N.T. (Tom) Wright  is a leading British New Testament scholar and retired Anglican bishop. Following his tenure as the Bishop of Durham (2003-2010), he serves as research professor of New Testament at the University of St. Andrews. He is the author of numerous books, including the The Case for the Psalms, which was developed out of work he presented at the 2012 Calvin Worship Symposium, and his forthcoming book, The Day the Revolution Began: Reconsidering the Meaning of Jesus's Crucifixion.


If going as a group (three or more) there is a discount rate of $70.00 which includes lunch.  When registering include your church name and Presbytery of Lake Huron to receive the discount.

Click here for more details and a link to register.
Communications Corner
Headlines of Interest
Here are links to articles that we hope you will enjoy and perhaps spend some time discussing them with others. Click on the title to read the entire article.
You found a perfect video clip to highlight the deep spiritual point you wish to make on the platform. People will connect. Lives will be changed. But what is the risk in incorporating it into your message? And what, if anything, can you do to legally play the video clip?  Many people mistakenly believe that if a movie, video, or clip is found on the Internet or YouTube or another public source, using it must be legal. This assumption is false. Movies, commercials, music videos, recordings, and even home videos are all the subject of copyright protection, even if the work is not registered and even if the work does not display a copyright notice. Using any of these works without a license is, generally speaking, a copyright infringement. A Religious Services Exception? (In short) Playing video clips and movies during a religious service does not fall within this exception. .. continue reading.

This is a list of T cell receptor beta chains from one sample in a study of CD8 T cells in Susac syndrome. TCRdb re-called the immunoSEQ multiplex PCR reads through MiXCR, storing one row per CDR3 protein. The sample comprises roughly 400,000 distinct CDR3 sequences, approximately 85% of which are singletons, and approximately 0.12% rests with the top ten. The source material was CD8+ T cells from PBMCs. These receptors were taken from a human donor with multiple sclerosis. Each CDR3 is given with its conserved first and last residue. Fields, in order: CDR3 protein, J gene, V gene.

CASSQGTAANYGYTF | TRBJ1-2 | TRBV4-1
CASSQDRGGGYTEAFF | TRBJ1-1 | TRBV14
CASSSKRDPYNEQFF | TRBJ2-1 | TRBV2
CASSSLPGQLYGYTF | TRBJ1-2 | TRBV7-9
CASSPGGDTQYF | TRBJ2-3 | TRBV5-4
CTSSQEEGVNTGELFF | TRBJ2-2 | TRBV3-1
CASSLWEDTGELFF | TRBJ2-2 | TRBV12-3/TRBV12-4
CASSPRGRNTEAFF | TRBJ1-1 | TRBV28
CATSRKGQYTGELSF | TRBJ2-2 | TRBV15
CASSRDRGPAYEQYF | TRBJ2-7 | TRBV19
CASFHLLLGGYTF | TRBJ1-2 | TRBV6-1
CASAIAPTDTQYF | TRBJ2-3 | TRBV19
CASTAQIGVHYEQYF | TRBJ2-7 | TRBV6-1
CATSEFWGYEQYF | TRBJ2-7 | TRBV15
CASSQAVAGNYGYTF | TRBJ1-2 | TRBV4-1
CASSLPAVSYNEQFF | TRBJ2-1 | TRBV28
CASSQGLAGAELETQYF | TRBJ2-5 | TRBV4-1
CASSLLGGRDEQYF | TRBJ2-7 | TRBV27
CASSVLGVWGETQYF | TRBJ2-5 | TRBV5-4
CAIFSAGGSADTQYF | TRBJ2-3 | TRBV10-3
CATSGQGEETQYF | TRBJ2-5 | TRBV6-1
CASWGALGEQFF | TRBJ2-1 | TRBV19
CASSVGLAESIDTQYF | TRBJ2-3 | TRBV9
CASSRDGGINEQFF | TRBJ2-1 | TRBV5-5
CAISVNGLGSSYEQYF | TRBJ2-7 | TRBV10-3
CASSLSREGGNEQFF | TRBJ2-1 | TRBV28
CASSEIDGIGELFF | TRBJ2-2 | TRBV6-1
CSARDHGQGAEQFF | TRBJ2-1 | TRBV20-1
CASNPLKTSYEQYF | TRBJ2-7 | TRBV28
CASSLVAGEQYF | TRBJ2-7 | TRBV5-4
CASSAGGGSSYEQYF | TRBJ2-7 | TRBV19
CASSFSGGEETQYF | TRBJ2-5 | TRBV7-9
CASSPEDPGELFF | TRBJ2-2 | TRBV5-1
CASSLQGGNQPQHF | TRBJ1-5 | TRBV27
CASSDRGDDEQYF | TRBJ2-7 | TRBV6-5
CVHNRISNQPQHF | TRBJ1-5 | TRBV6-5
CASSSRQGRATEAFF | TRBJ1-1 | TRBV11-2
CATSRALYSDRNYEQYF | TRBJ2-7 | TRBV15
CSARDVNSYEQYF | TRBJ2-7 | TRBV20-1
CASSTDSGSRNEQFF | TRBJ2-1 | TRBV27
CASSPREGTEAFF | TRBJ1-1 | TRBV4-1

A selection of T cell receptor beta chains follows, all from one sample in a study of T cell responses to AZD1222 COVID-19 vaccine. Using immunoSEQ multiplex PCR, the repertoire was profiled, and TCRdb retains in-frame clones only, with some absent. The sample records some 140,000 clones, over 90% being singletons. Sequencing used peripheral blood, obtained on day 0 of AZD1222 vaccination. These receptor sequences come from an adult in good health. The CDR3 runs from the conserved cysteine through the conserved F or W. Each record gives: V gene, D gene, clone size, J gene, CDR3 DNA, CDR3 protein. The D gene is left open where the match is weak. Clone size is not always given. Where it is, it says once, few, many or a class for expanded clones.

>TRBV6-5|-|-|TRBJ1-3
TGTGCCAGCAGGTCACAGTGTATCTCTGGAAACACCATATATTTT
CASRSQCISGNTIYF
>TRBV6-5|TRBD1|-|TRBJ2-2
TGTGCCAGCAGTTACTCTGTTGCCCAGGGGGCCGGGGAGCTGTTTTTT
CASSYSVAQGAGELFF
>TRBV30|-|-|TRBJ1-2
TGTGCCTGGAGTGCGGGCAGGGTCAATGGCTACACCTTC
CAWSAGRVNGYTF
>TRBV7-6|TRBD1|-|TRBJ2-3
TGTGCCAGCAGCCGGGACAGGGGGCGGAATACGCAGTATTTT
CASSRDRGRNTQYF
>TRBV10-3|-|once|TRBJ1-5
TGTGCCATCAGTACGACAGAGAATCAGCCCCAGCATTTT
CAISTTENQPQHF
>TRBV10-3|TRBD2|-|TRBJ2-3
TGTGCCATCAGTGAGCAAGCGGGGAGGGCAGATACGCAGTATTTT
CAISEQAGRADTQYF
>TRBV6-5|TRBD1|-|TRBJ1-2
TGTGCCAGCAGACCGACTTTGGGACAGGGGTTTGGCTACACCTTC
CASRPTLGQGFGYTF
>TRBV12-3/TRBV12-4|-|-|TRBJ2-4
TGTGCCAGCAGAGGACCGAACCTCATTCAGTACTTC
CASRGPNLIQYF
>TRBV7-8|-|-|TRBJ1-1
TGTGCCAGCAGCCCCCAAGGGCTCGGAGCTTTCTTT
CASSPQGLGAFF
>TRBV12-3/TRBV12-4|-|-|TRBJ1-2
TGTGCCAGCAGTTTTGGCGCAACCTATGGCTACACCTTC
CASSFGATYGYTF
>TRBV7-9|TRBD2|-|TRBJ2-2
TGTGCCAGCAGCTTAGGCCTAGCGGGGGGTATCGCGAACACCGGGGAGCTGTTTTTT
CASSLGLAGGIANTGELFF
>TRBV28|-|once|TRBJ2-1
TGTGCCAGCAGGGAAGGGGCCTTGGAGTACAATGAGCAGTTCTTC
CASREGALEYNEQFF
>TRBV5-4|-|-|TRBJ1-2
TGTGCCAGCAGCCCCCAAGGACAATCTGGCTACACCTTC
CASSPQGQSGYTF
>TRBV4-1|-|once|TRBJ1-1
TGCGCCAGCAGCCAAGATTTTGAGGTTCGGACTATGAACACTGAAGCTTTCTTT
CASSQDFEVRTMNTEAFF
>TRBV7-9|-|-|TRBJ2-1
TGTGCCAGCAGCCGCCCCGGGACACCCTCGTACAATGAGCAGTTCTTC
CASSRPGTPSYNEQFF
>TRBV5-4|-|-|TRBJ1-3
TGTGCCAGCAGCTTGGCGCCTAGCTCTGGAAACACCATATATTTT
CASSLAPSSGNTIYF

Many youth groups have a simple formula for their meetings: game + lesson, with the occasional pizza order or lock-in. It's a centuries old formula dating back to youth ministries out of Ancient Mesopotamia in the time before Christ (not even a little bit true). Really, it's a formula we use because it's easy, or it's what others do, or it's what we grew up doing.  Sometimes, the occasional rogue leader decides to buck the system and ditch the game for loftier pursuits. I'm not being condescending, I had a period that I tried this very thing. And, it didn't necessarily work. Here's why skipping games at youth group can work against your teaching. .. continue reading .